Cold it might be, but there's plenty to make this time of year enjoyable in Le Marche - welcome to the winter edition of the Marche Voyager Newsletter. And Buon Natale e Felice Anno Nuovo to you all
One of the region's handful of DOP products - foods with the coveted Denominazione di Origine Protetta status - is formaggio di fossa, a sharply-flavoured cheese brought to perfection by being matured in sealed fosse, or holes in the ground.
The best of the lot comes from the village of Talamello in the far north of Le Marche and is known as Ambra di Talamello for its warm golden amber colour.
The already partly-matured pecorino cheeses are wrapped in cheesecloth and sealed up in August in holes dug out of the sandstone below the village houses. Around three months later, in November, the fosse are opened amid much festivity and the cheeses are ready to eat. Hence winter is the best time to try this unusual cheese.
Formaggio di fossa is delicious eaten with a small amount of good honey, or can be used in shavings on pasta simply dressed with peppery, new olive oil and maybe a crushed anchovy fillet or two.
An informative page on formaggio di fossa (in Italian)
Honey, honey, honey...
What better to accompany formaggio di fossa than some of the region's celebrated honey? Look out for locally-produced honey - often runny acacia or delicately scented mille fiori - when stocking up.
Marche honey can sometimes be the best you'll find in Italy - at the 2007 prestigious Fiera di Miele near Bologna a marchigiano beekeeper beat more than 220 others to win the Tre Gocce d'Oro for the best honey. The winner was Luca Londei and his Mieleria di San Lorenzo from the town of San Lorenzo in Campo.
Two wheels good
The celebrated Giro d'Italia, one of the world's most famous cycle road races, will include two stages that pass through Le Marche in 2008. On 20 May there is a short, timed section between Pesaro and Urbino.
On the following day the race heads north from Urbania to climb over Monte Carpegna before finishing in Romagna at Cesena. The 91st annual race runs from 10 May to 1 June 2008.
For those of a more cultural bent, the coming year's summer opera festivals in Le Marche feature some world-class events.
Macerata's Open-Air Opera Festival in the massive Sferisterio stadium includes Bizet's Carmen, Puccini's Manon Lescaut, and Richard Strauss's Salome.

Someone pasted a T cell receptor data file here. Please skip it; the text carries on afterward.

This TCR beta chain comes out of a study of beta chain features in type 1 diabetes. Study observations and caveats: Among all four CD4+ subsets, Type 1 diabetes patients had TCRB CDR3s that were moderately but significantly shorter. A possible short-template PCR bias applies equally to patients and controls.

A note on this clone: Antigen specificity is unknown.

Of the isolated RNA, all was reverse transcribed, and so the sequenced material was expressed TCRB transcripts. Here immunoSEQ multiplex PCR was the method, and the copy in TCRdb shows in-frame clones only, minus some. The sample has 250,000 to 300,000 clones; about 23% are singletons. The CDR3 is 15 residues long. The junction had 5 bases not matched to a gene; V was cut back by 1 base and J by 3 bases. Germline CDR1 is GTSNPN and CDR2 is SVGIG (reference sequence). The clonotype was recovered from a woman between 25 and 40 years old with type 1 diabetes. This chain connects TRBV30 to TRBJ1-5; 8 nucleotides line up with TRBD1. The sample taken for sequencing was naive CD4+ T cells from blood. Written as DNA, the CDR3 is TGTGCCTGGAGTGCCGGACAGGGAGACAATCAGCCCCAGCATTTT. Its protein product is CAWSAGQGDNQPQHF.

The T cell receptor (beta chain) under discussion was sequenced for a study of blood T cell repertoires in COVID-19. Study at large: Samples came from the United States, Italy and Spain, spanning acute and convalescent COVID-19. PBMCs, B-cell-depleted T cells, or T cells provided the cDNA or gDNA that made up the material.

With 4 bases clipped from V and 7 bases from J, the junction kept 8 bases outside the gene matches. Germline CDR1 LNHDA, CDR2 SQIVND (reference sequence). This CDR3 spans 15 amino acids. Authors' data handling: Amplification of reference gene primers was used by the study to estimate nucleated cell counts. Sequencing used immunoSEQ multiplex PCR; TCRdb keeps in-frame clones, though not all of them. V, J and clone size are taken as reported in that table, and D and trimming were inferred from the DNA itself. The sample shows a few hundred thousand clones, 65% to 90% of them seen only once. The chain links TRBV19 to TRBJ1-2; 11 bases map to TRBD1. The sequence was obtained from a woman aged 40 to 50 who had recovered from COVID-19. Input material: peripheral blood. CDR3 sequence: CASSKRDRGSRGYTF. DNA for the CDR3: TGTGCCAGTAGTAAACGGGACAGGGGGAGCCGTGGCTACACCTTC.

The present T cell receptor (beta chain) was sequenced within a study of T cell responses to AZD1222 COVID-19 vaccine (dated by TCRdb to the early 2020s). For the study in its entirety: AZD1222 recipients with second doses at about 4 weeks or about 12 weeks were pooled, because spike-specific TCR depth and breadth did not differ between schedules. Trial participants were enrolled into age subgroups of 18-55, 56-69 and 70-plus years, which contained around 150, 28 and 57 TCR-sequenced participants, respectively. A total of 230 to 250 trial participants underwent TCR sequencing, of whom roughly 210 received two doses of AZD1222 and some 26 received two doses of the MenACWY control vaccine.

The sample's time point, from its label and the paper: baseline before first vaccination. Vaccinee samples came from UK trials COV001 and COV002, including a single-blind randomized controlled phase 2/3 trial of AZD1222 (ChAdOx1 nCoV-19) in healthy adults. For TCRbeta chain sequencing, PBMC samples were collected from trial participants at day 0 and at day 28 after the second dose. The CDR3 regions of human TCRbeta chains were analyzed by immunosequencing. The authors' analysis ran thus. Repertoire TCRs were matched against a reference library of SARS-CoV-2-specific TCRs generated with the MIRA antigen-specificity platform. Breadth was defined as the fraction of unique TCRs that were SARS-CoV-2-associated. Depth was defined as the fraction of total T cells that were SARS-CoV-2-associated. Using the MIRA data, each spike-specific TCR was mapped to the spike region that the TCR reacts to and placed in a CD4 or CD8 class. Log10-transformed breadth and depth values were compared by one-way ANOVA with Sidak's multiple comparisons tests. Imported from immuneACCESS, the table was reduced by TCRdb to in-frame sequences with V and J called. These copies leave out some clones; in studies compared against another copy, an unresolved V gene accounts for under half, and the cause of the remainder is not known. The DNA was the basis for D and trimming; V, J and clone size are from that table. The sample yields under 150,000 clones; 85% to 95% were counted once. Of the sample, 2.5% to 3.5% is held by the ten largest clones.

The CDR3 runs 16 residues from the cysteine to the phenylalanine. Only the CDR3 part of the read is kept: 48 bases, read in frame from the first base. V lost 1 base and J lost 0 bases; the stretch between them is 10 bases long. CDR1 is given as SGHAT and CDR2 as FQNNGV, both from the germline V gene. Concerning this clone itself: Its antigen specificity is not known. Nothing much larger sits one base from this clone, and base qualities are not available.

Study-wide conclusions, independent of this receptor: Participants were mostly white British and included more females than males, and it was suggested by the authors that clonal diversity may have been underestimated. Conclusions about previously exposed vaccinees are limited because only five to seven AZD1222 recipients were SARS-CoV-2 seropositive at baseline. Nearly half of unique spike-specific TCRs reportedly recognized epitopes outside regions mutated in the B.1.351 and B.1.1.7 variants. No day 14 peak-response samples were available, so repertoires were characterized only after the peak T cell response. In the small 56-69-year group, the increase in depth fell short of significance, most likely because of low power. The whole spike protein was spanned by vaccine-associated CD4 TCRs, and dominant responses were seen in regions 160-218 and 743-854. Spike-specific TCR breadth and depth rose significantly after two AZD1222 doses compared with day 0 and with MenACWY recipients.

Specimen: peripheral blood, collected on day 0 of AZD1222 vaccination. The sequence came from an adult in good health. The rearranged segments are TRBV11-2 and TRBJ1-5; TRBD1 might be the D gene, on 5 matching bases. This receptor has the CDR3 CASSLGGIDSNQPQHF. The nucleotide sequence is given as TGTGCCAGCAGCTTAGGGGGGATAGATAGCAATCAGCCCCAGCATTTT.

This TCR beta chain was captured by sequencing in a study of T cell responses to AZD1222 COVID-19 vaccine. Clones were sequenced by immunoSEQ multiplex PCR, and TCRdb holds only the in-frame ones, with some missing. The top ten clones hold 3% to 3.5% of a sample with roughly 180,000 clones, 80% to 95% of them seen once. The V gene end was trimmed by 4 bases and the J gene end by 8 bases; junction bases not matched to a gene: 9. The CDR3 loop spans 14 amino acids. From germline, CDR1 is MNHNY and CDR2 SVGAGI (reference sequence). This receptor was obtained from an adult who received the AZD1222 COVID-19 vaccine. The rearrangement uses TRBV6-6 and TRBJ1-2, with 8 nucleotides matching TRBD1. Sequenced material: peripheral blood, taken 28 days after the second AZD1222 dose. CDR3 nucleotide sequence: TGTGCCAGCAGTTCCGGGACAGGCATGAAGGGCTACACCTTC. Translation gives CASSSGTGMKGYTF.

The Rossini Opera Festival in Pesaro includes Rossini's Ermione and Maometto II and a solo recital by world-renowned tenor Juan Diego Flórez.
Marche Voyager opera page
Macerata Open-Air Opera Festival website
Rossini Opera Festival website
A home for La Befana
On the morning of 6 January, Italian children wake excitedly to see what La Befana has brought them; the kindly old lady - whose name is a corruption of Epifania, or Epiphany - traditionally rides in on her broomstick to bring gifts for children who have been good, while leaving coal for those who have been bad (shops in Italy do a brisk trade in candy made to look like coal).
Unlike Father Christmas safely set up at the North Pole, La Befana has lead a somewhat homeless existence - until, that is, the warm hospitality of Urbania in Pesaro province. For nine years the town has offered her shelter and warmth - and a four-day festival in her honour, La Casa della Befana, from 2 to 6 January, when children and their parents can meet the old lady in person. The event has now gained national status and is regularly featured on television.
Le Marche is the first Italian region to have its own regional anthem. The piece written by ascolano composer and pianist Giovanni Allevi was given its first performance at Loreto to mark the Pope's visit last September. The anthem will be used to get things going at celebrations and other events promoted by the region and a choral version is in the pipeline.
Hear it online here (full and short versions)
The Museo della Fisarmonica at Castelfidardo has over 350 accordions in every shape and size. The town in Ancona province has been making the instruments since the 19th Century.
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